1. Take a bus to the metro station. This won’t be hard. First, go to buy a ticket at the café across the street, except they don't sell bus tickets. But they assure you: people don’t use tickets on the buses here. The "ispettore" rarely rides this line. You’ll be fine.
2. Take a deep breath. Walk to the bus stop that your Airbnb host pointed you to. Which isn’t there.
3. Follow Google maps to the next nearest bus stop, which appears to be closed. You know this because the sign says “Fermata,” and you speak French, a fact about which you are suddenly very smug. Except there is an old man who seems to be waiting for a bus.
"To metro," he confirms, when you ask.
Google translate “Fermata.” It means “stop”.
4. Take the bus to the metro.
5. Take the metro to the Colosseum station. Emerge. Stop dead. Through the sea of selfie sticks, tour guide umbrellas, souvenir stands and people, it is… the Colosseum. Stare at it for a while, vibrating with gratitude. Damn you, Rome.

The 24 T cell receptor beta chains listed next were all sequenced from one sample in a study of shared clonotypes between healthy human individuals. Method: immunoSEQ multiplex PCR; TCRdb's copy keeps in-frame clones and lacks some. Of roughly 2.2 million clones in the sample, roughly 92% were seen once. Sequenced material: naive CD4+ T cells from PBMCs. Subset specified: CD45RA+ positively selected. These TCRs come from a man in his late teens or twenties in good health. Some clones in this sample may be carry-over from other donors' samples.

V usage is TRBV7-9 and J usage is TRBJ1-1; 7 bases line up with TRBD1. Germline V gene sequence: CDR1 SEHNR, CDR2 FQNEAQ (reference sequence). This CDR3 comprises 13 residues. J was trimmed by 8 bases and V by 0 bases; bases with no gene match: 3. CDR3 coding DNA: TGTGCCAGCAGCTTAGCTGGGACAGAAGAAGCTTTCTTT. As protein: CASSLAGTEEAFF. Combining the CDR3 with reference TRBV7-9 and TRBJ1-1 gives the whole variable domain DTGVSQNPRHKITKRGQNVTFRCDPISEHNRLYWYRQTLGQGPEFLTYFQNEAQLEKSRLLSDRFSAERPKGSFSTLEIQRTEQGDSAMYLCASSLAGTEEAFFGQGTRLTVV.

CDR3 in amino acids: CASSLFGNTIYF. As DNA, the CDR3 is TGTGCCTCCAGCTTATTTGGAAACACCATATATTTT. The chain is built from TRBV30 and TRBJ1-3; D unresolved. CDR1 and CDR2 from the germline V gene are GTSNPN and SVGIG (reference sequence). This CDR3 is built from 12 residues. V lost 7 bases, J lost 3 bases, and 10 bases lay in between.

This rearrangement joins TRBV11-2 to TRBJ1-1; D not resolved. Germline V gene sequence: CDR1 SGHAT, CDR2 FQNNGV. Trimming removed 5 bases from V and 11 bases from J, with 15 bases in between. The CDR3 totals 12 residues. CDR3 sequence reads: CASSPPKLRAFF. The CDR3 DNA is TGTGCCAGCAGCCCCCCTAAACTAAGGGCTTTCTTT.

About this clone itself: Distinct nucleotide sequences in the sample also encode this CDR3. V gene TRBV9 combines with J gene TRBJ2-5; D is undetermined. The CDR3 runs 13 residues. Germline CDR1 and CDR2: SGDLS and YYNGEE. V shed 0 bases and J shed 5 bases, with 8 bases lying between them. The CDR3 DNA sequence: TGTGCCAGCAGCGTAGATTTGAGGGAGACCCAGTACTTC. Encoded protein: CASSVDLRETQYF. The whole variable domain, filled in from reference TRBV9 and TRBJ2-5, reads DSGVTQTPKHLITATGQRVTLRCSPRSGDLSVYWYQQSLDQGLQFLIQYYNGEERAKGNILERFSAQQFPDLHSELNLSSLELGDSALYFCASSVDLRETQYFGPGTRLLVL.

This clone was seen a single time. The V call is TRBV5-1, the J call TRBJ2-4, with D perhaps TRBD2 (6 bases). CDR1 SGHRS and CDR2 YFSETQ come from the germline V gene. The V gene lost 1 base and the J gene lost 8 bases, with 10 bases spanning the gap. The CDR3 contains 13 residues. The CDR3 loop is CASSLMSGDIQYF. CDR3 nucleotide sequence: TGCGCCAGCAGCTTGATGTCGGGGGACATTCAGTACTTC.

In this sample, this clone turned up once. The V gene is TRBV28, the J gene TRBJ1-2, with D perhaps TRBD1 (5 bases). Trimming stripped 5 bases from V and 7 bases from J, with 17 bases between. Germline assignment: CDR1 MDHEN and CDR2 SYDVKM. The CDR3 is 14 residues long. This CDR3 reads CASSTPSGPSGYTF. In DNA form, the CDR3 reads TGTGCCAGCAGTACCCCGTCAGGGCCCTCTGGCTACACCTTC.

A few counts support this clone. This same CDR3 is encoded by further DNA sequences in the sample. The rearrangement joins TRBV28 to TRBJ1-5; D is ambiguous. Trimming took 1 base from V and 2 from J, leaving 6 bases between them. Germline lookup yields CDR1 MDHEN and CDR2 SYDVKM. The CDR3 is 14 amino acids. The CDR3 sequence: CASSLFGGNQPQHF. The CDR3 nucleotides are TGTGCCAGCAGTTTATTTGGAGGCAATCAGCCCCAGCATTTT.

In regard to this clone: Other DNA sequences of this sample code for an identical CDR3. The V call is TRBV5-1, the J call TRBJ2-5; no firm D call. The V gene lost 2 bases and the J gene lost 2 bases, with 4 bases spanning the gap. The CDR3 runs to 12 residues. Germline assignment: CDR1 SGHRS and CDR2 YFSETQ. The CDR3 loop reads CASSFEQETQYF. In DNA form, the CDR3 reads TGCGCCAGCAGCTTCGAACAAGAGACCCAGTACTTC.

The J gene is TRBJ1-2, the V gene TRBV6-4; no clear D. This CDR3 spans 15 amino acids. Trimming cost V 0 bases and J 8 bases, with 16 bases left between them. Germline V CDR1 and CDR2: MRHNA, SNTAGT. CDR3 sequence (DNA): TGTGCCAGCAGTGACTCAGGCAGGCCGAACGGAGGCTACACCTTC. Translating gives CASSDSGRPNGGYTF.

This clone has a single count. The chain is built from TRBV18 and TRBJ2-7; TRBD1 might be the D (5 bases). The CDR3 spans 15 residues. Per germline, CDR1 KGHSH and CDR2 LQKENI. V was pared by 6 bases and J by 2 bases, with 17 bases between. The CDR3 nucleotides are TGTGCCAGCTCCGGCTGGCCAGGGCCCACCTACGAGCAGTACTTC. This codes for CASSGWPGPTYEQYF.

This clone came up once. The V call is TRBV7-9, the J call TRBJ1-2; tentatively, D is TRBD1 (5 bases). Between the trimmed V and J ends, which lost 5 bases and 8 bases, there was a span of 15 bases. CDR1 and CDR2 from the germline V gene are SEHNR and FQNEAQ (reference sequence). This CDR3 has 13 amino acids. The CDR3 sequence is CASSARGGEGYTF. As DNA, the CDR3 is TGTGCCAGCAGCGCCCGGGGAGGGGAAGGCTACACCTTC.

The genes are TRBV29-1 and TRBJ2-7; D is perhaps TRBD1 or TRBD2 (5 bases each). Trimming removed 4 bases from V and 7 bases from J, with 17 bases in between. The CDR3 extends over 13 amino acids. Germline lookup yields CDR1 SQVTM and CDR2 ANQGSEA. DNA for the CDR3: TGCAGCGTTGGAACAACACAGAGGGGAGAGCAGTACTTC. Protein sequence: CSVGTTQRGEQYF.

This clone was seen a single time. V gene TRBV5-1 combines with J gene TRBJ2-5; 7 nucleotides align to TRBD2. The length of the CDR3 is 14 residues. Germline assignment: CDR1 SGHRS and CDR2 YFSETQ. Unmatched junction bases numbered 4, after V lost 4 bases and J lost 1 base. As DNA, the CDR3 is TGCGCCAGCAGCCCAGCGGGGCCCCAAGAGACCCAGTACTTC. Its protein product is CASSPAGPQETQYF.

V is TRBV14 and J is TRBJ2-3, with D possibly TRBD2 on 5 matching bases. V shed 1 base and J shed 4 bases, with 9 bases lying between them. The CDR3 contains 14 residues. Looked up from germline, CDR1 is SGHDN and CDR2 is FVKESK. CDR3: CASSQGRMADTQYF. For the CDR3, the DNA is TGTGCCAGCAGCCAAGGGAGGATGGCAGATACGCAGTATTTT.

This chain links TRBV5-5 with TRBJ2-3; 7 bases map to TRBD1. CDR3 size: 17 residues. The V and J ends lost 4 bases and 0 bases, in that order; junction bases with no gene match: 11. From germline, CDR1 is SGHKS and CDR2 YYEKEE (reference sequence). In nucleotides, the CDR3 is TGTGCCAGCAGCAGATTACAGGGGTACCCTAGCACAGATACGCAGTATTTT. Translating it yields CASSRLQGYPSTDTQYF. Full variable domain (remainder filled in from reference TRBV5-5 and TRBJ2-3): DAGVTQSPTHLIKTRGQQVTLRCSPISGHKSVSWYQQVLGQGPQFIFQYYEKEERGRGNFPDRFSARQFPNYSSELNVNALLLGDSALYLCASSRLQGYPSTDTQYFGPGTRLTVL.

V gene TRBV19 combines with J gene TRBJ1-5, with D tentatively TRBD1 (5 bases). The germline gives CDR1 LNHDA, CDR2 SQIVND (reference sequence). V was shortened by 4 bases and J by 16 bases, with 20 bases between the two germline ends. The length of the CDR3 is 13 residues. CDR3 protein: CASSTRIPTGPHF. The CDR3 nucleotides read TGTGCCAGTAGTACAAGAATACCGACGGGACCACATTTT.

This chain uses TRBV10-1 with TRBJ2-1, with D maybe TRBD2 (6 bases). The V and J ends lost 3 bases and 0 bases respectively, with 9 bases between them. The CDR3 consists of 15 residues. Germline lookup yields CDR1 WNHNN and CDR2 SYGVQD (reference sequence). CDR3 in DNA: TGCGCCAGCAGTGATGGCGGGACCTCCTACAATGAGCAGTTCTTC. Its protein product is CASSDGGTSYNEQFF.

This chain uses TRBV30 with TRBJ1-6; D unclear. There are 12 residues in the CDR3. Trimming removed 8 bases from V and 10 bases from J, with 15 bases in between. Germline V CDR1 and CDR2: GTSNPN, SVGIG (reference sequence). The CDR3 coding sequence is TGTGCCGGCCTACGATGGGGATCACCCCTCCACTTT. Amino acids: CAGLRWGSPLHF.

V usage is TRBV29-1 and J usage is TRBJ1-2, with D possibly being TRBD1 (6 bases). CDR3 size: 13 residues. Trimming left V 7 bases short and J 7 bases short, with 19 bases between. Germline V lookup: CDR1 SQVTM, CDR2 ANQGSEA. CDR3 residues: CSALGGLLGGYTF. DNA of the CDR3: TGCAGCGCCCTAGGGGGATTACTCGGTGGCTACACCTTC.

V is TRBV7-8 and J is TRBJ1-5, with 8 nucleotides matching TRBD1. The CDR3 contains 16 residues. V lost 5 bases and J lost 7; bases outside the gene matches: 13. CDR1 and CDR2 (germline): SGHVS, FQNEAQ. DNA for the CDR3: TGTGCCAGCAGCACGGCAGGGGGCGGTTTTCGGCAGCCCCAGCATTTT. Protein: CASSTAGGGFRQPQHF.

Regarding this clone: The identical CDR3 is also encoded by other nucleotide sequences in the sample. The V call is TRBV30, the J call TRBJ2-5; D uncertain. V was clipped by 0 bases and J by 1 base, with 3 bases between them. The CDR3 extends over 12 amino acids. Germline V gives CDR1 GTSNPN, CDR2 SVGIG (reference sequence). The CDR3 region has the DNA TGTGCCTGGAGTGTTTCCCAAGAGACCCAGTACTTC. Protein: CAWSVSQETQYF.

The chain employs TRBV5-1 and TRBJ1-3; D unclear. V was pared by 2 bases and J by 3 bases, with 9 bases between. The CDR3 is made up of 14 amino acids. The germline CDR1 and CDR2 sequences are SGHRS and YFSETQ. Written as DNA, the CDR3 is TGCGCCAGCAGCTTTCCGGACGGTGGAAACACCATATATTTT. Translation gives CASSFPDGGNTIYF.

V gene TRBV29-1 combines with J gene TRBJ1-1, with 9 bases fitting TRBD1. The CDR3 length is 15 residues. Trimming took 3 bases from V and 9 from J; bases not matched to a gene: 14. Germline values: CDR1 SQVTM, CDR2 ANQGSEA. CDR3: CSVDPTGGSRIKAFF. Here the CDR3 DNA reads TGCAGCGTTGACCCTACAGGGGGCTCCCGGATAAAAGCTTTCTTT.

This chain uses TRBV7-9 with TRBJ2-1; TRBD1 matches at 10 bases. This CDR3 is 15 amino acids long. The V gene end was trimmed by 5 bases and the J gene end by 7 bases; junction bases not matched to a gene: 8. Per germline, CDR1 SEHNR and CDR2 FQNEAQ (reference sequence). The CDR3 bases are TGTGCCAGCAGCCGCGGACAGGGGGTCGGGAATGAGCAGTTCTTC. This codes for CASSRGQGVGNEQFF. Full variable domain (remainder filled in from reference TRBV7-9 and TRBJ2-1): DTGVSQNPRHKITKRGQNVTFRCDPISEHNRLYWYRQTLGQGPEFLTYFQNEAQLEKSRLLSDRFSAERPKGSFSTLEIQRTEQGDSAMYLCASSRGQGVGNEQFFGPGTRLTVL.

6. Get in the way of someone taking a selfie. Apologize.
7. Take another bus to some ruins in the middle of the city. Stand near where Julius Caesar was executed. Stare at it for a while. Say “Wtf.”
8. Get in the way of someone taking a selfie. Say nothing.
9. Continue on to the Pantheon. Turn the corner, stop dead. Stare at it for a while. Say “Wtf” some more. Go inside and cause neck damage from prolonged gazing at the biggest unreinforced concrete dome ever built. Sit on a bench and gape for longer than is probably proper.
11. Buy a meringue at a little bakery where the locals seem to be buying lunch. It's made entirely of sugar. Bounce to the Piazza Navona.
12. Get in the way of several people taking selfies. Congratulate yourself.
13. Stop for the most expensive lunch you’ve had in months, possibly this year. It’s delicious.
14. Walk along the Tiber River. The Tiber! FFS.
15. Head to the Trevi Fountain, which is absolutely heaving. Nudge your way to an empty spot down by the water. Make a wish. Beam.
16. Selfie disruption gone wild.
17. Go to the Spanish Steps. Watch the world go by. There are so many people on the surrounding streets, you can’t see the actual ground. Decide it’s probably time to call it a day, then notice that the Keats-Shelley House is right next to you – the house where John Keats died of TB. Decide to go inside.
18. The house is small, dark and crammed with ancient books, letters, and memorabilia. There are films about the two poets, and Shelley’s wife, Mary, author of Frankenstein. There is the room where Keats died, and a letter from the friend who nursed him in his final months and held in during his last breath.
There are only a handful of people, quietly milling around, taking it in.
There are no selfies.
It is magic.